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Studying Requirement for Goldstein level Classic mechanics

  1. Aug 3, 2017 #1

    To be straight, I've been studying Goldstein Classic mechanics.

    While studying, it turned out that this is not a book for my level,(knew it would be challenging, but even far beyond)

    but even after finding out that something is wrong, i kept studying this book, by doing some research or repeating the hard part endlessly.

    Except for few things on chapter 5 and 6, I managed to read and understand to the level that i won't give up (could be poor understanding though)

    But the reason why I'm asking this requirement stuff now is because I can't read further...I got stuck in chap. 7: relativity...

    Descriptions started to skip things quiet a lot than usual, and my understanding seems to be especially weak at this topic's skipping. ( apparently not prepared)

    After being stopped, i kinda regret reading this book this far....but still can't give up that easily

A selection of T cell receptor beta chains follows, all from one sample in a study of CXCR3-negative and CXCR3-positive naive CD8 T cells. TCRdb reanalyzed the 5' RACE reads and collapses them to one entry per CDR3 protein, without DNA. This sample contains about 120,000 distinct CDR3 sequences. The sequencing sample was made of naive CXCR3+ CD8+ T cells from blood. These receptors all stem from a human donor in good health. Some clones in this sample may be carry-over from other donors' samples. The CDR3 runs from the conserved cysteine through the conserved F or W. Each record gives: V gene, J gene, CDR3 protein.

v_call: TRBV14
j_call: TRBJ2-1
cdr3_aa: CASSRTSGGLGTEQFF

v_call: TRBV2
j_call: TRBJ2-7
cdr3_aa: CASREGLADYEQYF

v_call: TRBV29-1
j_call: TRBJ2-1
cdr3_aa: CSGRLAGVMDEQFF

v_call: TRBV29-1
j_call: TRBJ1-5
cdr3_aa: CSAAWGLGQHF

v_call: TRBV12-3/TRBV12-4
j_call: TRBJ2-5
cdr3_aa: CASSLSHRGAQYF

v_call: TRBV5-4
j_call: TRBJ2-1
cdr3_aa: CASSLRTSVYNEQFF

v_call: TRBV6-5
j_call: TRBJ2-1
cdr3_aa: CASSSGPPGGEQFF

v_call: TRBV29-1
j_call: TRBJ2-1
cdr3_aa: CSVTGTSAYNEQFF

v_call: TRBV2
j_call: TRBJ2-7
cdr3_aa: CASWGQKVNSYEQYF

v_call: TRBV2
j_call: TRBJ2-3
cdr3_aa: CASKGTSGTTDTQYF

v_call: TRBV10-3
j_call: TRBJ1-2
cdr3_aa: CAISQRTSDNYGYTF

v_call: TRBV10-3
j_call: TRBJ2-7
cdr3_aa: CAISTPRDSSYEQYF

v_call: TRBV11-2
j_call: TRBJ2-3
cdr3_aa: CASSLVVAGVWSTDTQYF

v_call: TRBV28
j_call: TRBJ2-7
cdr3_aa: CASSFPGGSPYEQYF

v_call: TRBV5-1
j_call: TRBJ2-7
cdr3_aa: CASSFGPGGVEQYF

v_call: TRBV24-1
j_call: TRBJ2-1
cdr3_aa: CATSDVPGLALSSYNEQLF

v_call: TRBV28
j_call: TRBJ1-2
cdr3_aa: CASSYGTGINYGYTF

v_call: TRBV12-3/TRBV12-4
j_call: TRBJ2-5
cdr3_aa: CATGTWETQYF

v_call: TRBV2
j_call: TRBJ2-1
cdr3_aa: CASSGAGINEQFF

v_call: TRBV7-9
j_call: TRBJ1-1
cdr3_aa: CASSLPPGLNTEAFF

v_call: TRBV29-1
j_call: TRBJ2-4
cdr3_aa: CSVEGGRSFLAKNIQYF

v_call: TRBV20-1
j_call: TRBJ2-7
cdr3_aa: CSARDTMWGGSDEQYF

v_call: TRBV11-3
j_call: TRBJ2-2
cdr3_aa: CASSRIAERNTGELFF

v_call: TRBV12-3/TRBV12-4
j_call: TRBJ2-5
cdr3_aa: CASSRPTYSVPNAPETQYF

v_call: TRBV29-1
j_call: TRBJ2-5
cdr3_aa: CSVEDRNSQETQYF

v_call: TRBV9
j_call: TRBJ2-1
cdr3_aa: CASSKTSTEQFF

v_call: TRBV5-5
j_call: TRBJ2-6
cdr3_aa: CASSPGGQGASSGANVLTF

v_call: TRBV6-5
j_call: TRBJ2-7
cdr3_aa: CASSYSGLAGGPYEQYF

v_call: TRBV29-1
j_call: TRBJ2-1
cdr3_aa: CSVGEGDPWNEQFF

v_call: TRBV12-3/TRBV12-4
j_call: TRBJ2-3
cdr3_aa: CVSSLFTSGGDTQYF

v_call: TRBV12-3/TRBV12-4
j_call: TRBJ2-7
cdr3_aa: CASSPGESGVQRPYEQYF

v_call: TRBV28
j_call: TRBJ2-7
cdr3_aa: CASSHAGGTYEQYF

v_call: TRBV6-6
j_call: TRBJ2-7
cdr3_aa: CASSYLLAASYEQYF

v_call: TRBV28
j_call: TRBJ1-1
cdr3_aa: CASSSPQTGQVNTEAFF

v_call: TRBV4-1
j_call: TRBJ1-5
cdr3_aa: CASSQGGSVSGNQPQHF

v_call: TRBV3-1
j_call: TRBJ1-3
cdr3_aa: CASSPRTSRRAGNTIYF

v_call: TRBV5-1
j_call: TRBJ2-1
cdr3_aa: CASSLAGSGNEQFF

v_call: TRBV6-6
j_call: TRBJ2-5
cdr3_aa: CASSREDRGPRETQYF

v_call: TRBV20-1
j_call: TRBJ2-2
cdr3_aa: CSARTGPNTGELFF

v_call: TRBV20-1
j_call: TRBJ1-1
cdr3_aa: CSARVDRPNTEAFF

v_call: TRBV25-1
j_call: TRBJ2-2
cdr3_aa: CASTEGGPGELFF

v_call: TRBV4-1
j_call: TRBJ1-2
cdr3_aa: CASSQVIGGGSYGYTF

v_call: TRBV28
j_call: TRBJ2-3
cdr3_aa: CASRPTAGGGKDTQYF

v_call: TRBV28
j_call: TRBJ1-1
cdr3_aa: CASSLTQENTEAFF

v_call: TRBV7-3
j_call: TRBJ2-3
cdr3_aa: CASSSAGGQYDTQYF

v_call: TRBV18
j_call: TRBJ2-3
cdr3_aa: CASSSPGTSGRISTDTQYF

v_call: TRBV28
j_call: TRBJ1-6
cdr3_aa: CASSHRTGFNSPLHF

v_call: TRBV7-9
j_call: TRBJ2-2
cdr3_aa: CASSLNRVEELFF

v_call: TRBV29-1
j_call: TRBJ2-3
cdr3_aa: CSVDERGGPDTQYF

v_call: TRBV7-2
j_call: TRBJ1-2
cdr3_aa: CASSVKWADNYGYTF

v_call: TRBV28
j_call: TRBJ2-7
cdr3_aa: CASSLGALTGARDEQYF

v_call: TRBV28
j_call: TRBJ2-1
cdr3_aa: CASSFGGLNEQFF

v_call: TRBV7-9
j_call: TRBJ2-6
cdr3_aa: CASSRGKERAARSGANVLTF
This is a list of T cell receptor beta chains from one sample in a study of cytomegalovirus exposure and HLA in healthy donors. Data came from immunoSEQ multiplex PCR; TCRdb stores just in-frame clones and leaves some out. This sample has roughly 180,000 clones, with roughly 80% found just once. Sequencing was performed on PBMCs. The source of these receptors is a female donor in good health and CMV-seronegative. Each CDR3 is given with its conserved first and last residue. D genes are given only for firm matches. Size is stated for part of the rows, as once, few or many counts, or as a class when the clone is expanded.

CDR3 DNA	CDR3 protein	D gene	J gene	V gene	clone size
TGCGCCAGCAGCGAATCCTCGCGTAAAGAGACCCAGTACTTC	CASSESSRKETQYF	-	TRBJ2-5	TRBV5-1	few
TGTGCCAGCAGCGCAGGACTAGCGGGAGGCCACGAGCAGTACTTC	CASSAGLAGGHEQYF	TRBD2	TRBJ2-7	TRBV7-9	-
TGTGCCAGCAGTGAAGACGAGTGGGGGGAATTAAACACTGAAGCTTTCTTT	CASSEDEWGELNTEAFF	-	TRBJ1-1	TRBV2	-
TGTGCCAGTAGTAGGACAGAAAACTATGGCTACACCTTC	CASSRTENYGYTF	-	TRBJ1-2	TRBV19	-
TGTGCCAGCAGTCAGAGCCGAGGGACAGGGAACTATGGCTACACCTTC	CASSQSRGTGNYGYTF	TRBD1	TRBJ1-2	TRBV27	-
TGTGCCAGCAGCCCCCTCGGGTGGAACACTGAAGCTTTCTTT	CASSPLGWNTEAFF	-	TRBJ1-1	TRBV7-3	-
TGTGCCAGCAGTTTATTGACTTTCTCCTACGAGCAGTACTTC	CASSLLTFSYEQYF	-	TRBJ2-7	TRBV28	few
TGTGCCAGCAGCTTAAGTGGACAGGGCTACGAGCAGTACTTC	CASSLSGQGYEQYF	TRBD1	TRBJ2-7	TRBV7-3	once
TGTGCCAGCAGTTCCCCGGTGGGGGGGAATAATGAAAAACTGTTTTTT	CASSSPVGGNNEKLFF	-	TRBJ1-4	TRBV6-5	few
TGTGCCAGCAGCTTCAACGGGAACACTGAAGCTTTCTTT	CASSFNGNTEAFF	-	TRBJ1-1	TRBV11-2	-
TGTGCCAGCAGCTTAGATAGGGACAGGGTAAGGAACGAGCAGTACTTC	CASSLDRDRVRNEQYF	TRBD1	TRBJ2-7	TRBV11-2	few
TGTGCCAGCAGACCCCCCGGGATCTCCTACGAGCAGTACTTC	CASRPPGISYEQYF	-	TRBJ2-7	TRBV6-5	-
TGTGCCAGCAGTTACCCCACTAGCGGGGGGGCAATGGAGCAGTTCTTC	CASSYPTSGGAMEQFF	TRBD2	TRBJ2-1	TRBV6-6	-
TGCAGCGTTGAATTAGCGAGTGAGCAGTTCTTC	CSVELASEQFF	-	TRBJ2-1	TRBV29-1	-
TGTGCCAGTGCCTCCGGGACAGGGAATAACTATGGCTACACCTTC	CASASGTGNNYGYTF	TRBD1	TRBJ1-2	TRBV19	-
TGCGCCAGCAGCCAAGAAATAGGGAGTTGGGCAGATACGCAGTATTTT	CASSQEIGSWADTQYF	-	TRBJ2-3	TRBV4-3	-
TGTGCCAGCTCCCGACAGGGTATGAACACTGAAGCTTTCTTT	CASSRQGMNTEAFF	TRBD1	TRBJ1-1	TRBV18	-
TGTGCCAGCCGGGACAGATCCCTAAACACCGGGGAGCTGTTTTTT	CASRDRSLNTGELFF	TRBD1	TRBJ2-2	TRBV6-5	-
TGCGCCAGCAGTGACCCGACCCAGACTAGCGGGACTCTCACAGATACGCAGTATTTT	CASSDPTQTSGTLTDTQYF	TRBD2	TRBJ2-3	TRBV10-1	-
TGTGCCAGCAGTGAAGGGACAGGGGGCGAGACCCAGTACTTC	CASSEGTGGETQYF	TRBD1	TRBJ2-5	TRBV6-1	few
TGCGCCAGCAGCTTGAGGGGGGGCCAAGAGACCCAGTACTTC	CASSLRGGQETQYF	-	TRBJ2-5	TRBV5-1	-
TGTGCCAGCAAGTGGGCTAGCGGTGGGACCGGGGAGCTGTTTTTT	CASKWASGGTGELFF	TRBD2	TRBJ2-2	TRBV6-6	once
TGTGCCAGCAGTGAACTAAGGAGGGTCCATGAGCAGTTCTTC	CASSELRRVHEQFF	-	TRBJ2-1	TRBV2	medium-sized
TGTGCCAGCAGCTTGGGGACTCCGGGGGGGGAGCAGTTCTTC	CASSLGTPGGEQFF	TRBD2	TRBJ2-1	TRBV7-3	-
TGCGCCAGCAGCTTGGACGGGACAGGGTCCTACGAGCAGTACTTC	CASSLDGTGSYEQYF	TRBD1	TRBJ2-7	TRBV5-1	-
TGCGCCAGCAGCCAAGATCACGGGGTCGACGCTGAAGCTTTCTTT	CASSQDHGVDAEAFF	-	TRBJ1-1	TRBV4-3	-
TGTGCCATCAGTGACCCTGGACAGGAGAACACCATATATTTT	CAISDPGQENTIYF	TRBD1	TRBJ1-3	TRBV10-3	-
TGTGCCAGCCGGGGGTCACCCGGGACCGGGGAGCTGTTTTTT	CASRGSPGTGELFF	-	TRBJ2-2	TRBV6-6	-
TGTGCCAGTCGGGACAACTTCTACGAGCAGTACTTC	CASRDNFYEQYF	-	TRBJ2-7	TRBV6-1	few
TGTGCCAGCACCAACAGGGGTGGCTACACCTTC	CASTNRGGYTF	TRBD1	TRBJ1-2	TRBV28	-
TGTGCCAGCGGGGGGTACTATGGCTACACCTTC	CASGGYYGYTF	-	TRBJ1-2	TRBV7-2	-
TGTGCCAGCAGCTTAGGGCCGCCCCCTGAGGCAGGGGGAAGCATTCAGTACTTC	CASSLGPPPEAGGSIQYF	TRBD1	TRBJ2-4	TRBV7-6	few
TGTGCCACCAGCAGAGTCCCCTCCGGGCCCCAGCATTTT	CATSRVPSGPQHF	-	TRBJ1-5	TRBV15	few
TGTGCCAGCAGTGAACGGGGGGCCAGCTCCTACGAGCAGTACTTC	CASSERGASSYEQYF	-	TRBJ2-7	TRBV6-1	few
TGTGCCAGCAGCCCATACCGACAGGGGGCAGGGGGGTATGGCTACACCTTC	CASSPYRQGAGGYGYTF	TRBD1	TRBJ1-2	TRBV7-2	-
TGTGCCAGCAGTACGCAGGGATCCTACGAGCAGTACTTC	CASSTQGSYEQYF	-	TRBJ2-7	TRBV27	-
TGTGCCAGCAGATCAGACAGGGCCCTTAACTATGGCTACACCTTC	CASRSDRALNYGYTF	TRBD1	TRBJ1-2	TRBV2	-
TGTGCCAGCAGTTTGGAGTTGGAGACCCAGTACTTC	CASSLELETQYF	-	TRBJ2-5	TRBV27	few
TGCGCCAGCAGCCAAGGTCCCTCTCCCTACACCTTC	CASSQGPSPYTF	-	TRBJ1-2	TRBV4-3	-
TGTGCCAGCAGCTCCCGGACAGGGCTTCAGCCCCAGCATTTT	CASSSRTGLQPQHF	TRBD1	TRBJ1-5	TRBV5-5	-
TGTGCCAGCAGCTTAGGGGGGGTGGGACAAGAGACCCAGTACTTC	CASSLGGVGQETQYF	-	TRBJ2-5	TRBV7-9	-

So anyway, what i want to ask is,

    1. Is there any specific topic on mathematics that would help me study relativity on Goldstein? (I studied bit of linear algebra before studying chap. 4,5,6 and it had been very helpful)

    2. If you have a experience of goldstein Classic mechanics, do you have any branch of mathematics in mind, that would be necessary for reading goldstein?

    3. Do you have any suggestion for math book? (linear algebra? advanced calculus?)

    4. Should I just skip chap. 7? Do you think it is a good idea? ( actually is it classic?)

    5. Should I stop reading this book?
  2. jcsd
  3. Aug 3, 2017 #2


    Staff: Mentor

    This is a great book for graduate level classical mechanics and if you can make it through you will be well on your way to mastering physics.

    For general relativity, you need some grounding in tensor analysis which basically extends what you know in vector analysis into spacetime geometry.

    You could probably pick that up with a Schaums Outline on Tensor Analysis.

    In my undergrad days, we admired those who could work through Goldstein but our primary book was Marion. Maybe Marion would be a good secondary source.
  4. Aug 3, 2017 #3
    I read Goldstein all the way through in a seminar course as a first year graduate engineering student. I don't recall any special difficulty, but I do recall many long hours spent working through the details to derive every equation. The two mathematical topics that I think would be most important would be (1) linear algebra and (2) calculus of variations.

    It is really a great book, and I strongly recommend it to anyone who wants to really dig in to mechanics.
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